Sitting in the rackety bus that would take her to Rabat, a five-minute walk to Mdina, an ancient walled town with narrow streets that no bus could possibly enter, she stared out of the window, enjoying the sights as they passed. She still couldn’t believe how cheap bus travel was. England could learn a few tricks from the well-run, friendly service.
Wandering round the silent city, as it was known, Mel heaved a sigh. With its huge fortified walls, it reminded her of the walls that had built up between her and David. Maybe it hadn’t been such a good idea, returning to the island?
Turning a corner, she admired a few postcards when a voice startled her.
Mel took a quick intake of breath.
“David! What are you doing here?”
Mel stared at him. “But… here?”
David gave a nervous shrug.
“We never got to look round here last year. I haven’t been stalking you,” he added. “I didn’t even know you’d be here. It’s just, well, I decided I needed time away, and I wanted to come back to Malta.” He sighed. “So many happy memories of last year.” He ran a nervous hand through his dark hair. “I needed to work things out in my head. Then I thought I’d go home and speak to you. I know I’ve made mountains out of molehills. And I haven’t been fair to you.”
“No.” Mel continued to stare at him, a peculiar feeling running through her.
Can we walk together? Maybe find somewhere we can grab a drink?
She nodded, feeling her mouth go dry. They must have been on the same plane.
Side by side they meandered the picturesque streets. Needing to break the silence, Mel remembered a fact she’d read in the guide book.
“Did you know that Mdina was the original old capital of Malta?”
David gave a small, appreciative laugh. “I’ve missed having you by my side since I’ve been here. You always did soak up knowledge like a sponge, remembering things I never can.”
Mel shrugged one shoulder in answer.
“I was scared.” He said the words quietly, almost as if he were ashamed.
She stopped and stared at him.
David gestured towards a taverna.
“Shall we? Then I’ll explain properly.”
Having ordered, Mel waited for him to speak.
David took a deep breath. “I’m good at lots of things. My job. Juggling work, rest and play. Family. Friends. I’m good with people. But it’s surface layer stuff. You came into my life, and it was like we clicked. We could read each other like books. We liked the same things, laughed at each other’s jokes. It felt like you were exactly what was missing from my well-ordered life. Like you were my soulmate. And that’s what scared me.”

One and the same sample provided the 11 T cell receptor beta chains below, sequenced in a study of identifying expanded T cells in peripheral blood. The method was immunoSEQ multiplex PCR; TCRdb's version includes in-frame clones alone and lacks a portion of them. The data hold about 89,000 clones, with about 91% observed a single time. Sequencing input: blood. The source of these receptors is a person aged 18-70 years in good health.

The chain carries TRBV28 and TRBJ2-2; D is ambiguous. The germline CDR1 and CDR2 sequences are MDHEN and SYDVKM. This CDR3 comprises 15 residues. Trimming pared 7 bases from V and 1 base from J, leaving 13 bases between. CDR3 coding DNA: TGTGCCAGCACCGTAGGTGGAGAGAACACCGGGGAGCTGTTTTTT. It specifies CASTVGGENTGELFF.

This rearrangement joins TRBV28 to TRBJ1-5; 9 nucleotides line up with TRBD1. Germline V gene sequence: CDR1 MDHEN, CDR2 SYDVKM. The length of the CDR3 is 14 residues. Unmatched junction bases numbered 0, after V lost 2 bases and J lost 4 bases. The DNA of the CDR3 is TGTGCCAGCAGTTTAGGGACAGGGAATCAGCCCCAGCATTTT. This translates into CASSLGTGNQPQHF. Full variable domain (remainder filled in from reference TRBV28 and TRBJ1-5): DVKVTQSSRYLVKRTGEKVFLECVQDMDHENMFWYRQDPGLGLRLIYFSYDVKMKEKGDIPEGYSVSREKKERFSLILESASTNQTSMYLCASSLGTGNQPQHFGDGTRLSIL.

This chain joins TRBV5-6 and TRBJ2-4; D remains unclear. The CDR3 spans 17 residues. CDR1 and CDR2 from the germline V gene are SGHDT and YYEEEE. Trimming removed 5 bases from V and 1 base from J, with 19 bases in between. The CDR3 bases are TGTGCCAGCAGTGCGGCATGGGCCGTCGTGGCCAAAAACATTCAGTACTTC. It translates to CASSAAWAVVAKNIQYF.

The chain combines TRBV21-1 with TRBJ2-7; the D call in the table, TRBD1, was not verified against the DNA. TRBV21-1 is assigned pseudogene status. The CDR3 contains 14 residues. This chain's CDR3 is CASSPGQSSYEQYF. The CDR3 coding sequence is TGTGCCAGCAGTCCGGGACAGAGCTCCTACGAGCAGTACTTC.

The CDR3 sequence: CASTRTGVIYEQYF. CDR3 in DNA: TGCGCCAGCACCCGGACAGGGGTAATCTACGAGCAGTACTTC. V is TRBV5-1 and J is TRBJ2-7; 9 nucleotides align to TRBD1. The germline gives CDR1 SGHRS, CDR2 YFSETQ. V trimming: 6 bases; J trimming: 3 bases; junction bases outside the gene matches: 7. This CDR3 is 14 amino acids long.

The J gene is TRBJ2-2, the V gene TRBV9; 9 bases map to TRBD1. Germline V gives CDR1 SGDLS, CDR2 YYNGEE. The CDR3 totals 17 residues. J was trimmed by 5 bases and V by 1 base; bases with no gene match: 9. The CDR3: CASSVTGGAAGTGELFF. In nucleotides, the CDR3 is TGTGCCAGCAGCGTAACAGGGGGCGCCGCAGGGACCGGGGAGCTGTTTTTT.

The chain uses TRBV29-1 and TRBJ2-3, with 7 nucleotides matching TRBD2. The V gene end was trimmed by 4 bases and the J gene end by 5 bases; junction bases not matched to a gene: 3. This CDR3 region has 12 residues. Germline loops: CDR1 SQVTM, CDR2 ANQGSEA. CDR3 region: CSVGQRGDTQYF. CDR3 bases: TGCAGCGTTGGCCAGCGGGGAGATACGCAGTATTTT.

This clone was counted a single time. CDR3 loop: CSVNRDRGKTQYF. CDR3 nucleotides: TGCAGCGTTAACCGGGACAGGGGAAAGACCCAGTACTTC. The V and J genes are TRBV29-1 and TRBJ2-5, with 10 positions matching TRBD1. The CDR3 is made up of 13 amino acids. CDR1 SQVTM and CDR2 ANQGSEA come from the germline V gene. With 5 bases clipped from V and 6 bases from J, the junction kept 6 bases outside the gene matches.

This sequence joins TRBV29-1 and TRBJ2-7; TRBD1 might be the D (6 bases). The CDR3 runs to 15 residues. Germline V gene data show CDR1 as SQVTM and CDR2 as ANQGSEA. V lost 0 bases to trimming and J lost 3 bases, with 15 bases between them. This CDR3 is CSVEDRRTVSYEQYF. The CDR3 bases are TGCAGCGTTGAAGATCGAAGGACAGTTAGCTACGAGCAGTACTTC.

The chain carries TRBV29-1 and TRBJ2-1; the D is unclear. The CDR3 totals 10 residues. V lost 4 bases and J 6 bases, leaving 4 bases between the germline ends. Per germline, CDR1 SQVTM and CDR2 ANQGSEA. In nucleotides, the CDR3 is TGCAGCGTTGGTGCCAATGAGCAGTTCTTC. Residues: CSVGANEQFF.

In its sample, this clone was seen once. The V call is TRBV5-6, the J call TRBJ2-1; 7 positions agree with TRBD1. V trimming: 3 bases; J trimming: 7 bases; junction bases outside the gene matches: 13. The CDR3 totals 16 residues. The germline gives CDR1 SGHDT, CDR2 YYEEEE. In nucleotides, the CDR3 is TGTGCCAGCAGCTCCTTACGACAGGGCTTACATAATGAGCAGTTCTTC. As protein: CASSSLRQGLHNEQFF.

Mel took a sip from the coffee the waitress had just brought, a frown puckering her brow. “But why?”
“I guess I’m what they call a commitment-phobe. You brought out feelings in me I didn’t know I had. Part of me wanted to spend the rest of my life with you, but the other half wanted to run a mile. Guess which side won.”
So, are you telling me this because we just ran into each other?
Mel wasn’t sure how to deal with what he was saying. Did it mean something? Was it an apology? Or just some other excuse for why he’d run off?
“Yes, it’s an apology,” David said as if reading her mind. “I am really sorry. I’ve had time to think. And…” He took her hand. “I want us to get back together.”
Mel’s hand twitched. Half of her wanted to snatch it out of his grasp, but the other half of her loved the feeling of his touch once more.
“How do I know you won’t suddenly get scared and run off again?”
David sighed. “You don’t. I’ve got to earn your trust once more. I know that. But I also know that I’ve missed you like crazy these past few months. I want to be with you. I love you, Mel.”
Something inside her fluttered like a butterfly, and staring at his open, warm gaze, Mel knew that in life you took chances. But your heart took the biggest chance of all. She loved him so much, and knew that come what may, she had to take a chance that he meant what he was saying.
“I love you too. I never stopped.”
Being back in his arms felt like the most natural thing in the world. As did strolling round the beautiful streets.
“Did you know that Mdina was also the filming location for part of the first season in Game Of Thrones?”
David squeezed her hand. “I do now.”
Discovering that as David’s hotel was also in Sliema, they travelled back together on the same bus.
“Do you want to join me for dinner tonight?” Mel asked. “I know this lovely café that serves the most delicious food.”
“I’d like that,” David said.
Aiden seemed pleased to see her. “You had good day, yes?” he asked in a teasing tone, handing them the menu.
Mel and David smiled at each other.
“Yes,” said Mel.
“See. My intuition. It never lies. I’ll be back shortly for your order.”
Seeing David’s questioning look, Mel explained.
“I guess you can’t argue with intuition,” he smiled.
And that, thought Mel, summed up her day nicely. The ancient Greeks called the island honey-sweet. And they were right. It had been just the soothing balm she needed.
Our My Weekly Favourites series of feel-good fiction from our archives continues on Mondays and Thursdays. Look out for the next one.